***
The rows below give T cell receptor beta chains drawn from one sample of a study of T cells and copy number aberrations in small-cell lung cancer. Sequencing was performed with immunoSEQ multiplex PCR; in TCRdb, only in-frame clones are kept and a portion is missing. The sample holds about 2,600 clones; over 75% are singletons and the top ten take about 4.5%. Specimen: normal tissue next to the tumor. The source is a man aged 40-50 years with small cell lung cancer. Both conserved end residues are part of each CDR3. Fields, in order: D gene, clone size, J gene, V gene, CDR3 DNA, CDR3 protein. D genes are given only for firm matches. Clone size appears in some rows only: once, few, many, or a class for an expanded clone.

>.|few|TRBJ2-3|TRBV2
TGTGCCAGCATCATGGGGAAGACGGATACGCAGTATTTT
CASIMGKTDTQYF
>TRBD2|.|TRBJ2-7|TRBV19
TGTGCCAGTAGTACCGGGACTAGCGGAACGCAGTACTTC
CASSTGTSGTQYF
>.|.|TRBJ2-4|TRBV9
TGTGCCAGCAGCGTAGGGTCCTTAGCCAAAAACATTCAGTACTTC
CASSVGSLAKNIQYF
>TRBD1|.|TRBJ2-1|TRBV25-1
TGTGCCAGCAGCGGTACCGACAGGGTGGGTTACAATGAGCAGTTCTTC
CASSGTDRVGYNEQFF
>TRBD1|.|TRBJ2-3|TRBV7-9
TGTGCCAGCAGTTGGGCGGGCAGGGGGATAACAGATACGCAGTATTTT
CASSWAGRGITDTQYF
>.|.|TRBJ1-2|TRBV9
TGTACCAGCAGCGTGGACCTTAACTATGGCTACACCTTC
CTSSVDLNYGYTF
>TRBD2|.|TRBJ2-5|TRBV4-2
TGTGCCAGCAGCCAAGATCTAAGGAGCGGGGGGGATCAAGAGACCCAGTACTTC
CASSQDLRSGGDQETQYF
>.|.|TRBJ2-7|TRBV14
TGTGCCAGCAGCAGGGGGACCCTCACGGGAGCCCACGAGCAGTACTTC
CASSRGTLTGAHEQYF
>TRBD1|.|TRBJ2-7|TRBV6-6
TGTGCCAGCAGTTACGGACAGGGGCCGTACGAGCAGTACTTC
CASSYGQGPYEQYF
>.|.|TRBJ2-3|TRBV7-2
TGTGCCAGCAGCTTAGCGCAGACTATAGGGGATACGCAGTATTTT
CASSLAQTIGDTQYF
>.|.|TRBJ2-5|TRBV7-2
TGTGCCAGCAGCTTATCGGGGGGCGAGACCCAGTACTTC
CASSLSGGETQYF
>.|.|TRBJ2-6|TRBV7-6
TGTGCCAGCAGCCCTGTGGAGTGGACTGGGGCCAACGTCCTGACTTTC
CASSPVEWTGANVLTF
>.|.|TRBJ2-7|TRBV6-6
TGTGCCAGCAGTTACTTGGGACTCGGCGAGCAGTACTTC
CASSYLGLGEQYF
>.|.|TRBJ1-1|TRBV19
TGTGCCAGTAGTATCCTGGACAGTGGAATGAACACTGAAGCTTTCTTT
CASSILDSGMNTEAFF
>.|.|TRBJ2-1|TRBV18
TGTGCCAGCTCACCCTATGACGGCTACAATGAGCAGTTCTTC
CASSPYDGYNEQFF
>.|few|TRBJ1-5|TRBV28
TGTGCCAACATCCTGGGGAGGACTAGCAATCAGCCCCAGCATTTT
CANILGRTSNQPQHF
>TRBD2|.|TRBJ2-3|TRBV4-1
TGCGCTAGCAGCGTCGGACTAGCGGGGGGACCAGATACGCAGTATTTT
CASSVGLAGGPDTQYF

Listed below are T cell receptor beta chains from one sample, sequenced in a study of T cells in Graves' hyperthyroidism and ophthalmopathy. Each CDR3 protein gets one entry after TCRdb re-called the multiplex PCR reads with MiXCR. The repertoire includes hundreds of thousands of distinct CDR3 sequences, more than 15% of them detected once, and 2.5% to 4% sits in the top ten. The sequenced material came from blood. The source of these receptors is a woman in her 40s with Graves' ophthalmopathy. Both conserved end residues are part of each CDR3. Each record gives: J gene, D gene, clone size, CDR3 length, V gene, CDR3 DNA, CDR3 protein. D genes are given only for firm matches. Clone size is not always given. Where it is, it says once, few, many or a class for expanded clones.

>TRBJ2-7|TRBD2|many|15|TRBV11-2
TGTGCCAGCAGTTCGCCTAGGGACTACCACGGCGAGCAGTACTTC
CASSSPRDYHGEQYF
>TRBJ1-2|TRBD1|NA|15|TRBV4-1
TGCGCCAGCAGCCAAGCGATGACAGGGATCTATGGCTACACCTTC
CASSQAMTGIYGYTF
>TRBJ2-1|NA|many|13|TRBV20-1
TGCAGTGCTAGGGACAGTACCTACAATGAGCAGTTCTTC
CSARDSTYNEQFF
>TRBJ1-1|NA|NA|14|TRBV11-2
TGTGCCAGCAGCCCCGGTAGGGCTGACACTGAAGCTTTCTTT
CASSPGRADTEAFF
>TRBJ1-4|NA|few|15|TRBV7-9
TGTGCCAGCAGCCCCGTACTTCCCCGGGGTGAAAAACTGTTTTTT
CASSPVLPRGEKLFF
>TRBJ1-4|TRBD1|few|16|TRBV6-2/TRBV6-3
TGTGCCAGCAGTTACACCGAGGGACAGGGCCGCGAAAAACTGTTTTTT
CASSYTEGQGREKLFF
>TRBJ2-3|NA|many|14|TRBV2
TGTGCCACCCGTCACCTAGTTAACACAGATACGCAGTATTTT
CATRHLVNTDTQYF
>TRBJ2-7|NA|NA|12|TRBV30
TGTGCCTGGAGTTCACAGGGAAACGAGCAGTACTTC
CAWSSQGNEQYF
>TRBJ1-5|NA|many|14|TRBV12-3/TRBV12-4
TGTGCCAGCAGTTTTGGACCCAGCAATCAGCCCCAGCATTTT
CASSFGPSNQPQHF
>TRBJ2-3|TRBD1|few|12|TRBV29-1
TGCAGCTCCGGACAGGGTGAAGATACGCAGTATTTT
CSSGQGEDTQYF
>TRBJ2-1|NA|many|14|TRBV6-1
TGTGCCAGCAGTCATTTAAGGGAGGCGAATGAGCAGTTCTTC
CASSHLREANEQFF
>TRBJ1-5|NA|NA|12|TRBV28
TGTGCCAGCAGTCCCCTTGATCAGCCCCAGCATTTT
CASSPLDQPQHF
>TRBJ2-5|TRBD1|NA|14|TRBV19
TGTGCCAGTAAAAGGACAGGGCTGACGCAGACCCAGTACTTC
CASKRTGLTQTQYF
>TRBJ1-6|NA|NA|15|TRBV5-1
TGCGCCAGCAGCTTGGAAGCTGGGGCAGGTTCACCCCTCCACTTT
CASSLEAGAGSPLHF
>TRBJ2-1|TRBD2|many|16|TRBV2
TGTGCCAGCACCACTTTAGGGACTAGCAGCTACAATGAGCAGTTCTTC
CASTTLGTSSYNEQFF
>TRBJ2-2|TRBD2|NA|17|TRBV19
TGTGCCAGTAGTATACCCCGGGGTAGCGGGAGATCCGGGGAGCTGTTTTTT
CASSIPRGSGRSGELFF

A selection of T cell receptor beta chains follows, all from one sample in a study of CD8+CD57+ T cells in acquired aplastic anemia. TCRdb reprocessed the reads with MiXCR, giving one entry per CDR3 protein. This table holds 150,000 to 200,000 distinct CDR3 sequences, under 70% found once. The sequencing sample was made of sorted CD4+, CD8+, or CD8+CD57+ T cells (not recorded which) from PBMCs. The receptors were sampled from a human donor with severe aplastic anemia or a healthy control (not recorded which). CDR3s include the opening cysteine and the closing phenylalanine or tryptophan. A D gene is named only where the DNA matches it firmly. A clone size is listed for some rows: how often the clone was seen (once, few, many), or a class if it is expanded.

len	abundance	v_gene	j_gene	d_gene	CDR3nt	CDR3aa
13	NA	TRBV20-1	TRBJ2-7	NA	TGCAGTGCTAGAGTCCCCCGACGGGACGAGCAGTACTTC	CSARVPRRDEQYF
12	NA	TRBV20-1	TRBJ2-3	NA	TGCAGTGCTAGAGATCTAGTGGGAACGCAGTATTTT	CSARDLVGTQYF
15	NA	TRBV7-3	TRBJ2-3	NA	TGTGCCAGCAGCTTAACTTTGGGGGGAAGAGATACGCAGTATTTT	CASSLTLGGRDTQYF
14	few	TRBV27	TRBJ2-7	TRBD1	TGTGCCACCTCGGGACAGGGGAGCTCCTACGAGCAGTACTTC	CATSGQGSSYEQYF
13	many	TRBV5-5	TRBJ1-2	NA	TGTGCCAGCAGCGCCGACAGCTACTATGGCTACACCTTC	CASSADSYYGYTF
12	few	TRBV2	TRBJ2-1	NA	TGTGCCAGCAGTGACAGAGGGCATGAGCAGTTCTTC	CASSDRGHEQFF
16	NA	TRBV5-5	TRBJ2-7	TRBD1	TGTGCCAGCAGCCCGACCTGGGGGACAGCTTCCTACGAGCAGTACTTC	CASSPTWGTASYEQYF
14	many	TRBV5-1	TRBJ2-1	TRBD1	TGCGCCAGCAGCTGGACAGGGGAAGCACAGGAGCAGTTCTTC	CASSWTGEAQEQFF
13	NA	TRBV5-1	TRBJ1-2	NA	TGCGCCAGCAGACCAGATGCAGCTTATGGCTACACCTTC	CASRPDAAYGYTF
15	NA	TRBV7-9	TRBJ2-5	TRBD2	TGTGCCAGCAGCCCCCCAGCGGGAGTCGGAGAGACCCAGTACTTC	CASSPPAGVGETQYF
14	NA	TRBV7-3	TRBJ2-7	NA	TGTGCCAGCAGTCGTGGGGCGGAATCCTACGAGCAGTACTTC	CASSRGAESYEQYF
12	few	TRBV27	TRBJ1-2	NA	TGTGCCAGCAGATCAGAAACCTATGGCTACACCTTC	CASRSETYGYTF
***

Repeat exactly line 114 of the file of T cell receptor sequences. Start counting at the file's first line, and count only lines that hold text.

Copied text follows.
14	NA	TRBV7-3	TRBJ2-7	NA	TGTGCCAGCAGTCGTGGGGCGGAATCCTACGAGCAGTACTTC	CASSRGAESYEQYF